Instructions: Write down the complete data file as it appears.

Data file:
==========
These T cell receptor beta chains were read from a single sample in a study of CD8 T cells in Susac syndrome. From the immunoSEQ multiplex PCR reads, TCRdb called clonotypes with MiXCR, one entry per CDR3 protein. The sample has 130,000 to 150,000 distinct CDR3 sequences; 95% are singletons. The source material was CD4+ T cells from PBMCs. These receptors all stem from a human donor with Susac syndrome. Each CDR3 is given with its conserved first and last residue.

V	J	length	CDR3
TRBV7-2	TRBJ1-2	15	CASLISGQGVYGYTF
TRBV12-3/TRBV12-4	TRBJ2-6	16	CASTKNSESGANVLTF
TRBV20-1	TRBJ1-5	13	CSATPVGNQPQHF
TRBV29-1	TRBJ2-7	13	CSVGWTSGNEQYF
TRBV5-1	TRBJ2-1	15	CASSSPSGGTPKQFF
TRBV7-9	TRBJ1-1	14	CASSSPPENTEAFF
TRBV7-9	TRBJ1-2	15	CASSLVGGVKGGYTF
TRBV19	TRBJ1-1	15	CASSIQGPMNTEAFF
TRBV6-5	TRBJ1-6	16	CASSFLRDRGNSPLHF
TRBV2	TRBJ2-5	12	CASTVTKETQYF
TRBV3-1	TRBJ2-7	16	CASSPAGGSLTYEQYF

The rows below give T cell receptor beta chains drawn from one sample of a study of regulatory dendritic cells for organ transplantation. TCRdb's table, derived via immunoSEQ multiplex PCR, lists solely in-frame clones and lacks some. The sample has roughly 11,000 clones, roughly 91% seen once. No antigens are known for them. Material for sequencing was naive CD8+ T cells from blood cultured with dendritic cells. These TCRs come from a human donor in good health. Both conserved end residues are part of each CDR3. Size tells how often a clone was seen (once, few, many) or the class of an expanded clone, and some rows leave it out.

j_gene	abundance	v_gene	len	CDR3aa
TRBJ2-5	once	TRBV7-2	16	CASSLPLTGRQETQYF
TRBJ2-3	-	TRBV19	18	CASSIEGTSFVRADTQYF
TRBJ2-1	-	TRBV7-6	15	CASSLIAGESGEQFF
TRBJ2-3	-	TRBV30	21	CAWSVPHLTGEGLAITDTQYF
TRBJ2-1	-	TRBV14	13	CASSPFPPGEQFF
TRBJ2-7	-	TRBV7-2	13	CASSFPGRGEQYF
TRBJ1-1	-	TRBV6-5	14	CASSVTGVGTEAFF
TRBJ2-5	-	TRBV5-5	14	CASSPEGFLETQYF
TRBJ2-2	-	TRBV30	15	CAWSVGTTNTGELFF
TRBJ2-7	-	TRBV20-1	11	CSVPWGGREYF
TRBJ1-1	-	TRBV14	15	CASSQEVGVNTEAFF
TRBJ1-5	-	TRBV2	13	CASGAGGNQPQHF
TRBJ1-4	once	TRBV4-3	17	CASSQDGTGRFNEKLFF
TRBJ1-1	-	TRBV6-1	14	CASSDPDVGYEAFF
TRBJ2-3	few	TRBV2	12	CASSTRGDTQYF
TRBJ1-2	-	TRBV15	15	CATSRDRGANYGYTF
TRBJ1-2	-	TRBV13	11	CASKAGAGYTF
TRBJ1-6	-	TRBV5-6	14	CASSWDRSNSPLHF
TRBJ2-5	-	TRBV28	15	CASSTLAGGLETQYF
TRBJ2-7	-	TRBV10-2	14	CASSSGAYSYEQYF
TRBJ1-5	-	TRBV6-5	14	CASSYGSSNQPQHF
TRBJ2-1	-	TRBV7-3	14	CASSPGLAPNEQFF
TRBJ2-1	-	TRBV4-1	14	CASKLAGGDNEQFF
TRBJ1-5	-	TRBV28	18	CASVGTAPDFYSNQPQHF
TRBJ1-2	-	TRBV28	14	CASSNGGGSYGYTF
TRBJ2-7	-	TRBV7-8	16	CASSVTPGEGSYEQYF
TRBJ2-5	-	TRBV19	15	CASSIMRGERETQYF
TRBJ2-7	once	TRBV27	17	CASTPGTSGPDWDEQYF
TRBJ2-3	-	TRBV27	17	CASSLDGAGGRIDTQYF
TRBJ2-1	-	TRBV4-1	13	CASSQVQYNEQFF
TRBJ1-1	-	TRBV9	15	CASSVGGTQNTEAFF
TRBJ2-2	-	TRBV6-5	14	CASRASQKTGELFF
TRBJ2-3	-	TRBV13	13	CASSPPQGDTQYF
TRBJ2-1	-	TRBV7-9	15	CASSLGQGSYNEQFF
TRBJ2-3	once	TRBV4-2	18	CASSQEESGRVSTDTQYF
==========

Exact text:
These T cell receptor beta chains were read from a single sample in a study of CD8 T cells in Susac syndrome. From the immunoSEQ multiplex PCR reads, TCRdb called clonotypes with MiXCR, one entry per CDR3 protein. The sample has 130,000 to 150,000 distinct CDR3 sequences; 95% are singletons. The source material was CD4+ T cells from PBMCs. These receptors all stem from a human donor with Susac syndrome. Each CDR3 is given with its conserved first and last residue.

V	J	length	CDR3
TRBV7-2	TRBJ1-2	15	CASLISGQGVYGYTF
TRBV12-3/TRBV12-4	TRBJ2-6	16	CASTKNSESGANVLTF
TRBV20-1	TRBJ1-5	13	CSATPVGNQPQHF
TRBV29-1	TRBJ2-7	13	CSVGWTSGNEQYF
TRBV5-1	TRBJ2-1	15	CASSSPSGGTPKQFF
TRBV7-9	TRBJ1-1	14	CASSSPPENTEAFF
TRBV7-9	TRBJ1-2	15	CASSLVGGVKGGYTF
TRBV19	TRBJ1-1	15	CASSIQGPMNTEAFF
TRBV6-5	TRBJ1-6	16	CASSFLRDRGNSPLHF
TRBV2	TRBJ2-5	12	CASTVTKETQYF
TRBV3-1	TRBJ2-7	16	CASSPAGGSLTYEQYF

The rows below give T cell receptor beta chains drawn from one sample of a study of regulatory dendritic cells for organ transplantation. TCRdb's table, derived via immunoSEQ multiplex PCR, lists solely in-frame clones and lacks some. The sample has roughly 11,000 clones, roughly 91% seen once. No antigens are known for them. Material for sequencing was naive CD8+ T cells from blood cultured with dendritic cells. These TCRs come from a human donor in good health. Both conserved end residues are part of each CDR3. Size tells how often a clone was seen (once, few, many) or the class of an expanded clone, and some rows leave it out.

j_gene	abundance	v_gene	len	CDR3aa
TRBJ2-5	once	TRBV7-2	16	CASSLPLTGRQETQYF
TRBJ2-3	-	TRBV19	18	CASSIEGTSFVRADTQYF
TRBJ2-1	-	TRBV7-6	15	CASSLIAGESGEQFF
TRBJ2-3	-	TRBV30	21	CAWSVPHLTGEGLAITDTQYF
TRBJ2-1	-	TRBV14	13	CASSPFPPGEQFF
TRBJ2-7	-	TRBV7-2	13	CASSFPGRGEQYF
TRBJ1-1	-	TRBV6-5	14	CASSVTGVGTEAFF
TRBJ2-5	-	TRBV5-5	14	CASSPEGFLETQYF
TRBJ2-2	-	TRBV30	15	CAWSVGTTNTGELFF
TRBJ2-7	-	TRBV20-1	11	CSVPWGGREYF
TRBJ1-1	-	TRBV14	15	CASSQEVGVNTEAFF
TRBJ1-5	-	TRBV2	13	CASGAGGNQPQHF
TRBJ1-4	once	TRBV4-3	17	CASSQDGTGRFNEKLFF
TRBJ1-1	-	TRBV6-1	14	CASSDPDVGYEAFF
TRBJ2-3	few	TRBV2	12	CASSTRGDTQYF
TRBJ1-2	-	TRBV15	15	CATSRDRGANYGYTF
TRBJ1-2	-	TRBV13	11	CASKAGAGYTF
TRBJ1-6	-	TRBV5-6	14	CASSWDRSNSPLHF
TRBJ2-5	-	TRBV28	15	CASSTLAGGLETQYF
TRBJ2-7	-	TRBV10-2	14	CASSSGAYSYEQYF
TRBJ1-5	-	TRBV6-5	14	CASSYGSSNQPQHF
TRBJ2-1	-	TRBV7-3	14	CASSPGLAPNEQFF
TRBJ2-1	-	TRBV4-1	14	CASKLAGGDNEQFF
TRBJ1-5	-	TRBV28	18	CASVGTAPDFYSNQPQHF
TRBJ1-2	-	TRBV28	14	CASSNGGGSYGYTF
TRBJ2-7	-	TRBV7-8	16	CASSVTPGEGSYEQYF
TRBJ2-5	-	TRBV19	15	CASSIMRGERETQYF
TRBJ2-7	once	TRBV27	17	CASTPGTSGPDWDEQYF
TRBJ2-3	-	TRBV27	17	CASSLDGAGGRIDTQYF
TRBJ2-1	-	TRBV4-1	13	CASSQVQYNEQFF
TRBJ1-1	-	TRBV9	15	CASSVGGTQNTEAFF
TRBJ2-2	-	TRBV6-5	14	CASRASQKTGELFF
TRBJ2-3	-	TRBV13	13	CASSPPQGDTQYF
TRBJ2-1	-	TRBV7-9	15	CASSLGQGSYNEQFF
TRBJ2-3	once	TRBV4-2	18	CASSQEESGRVSTDTQYF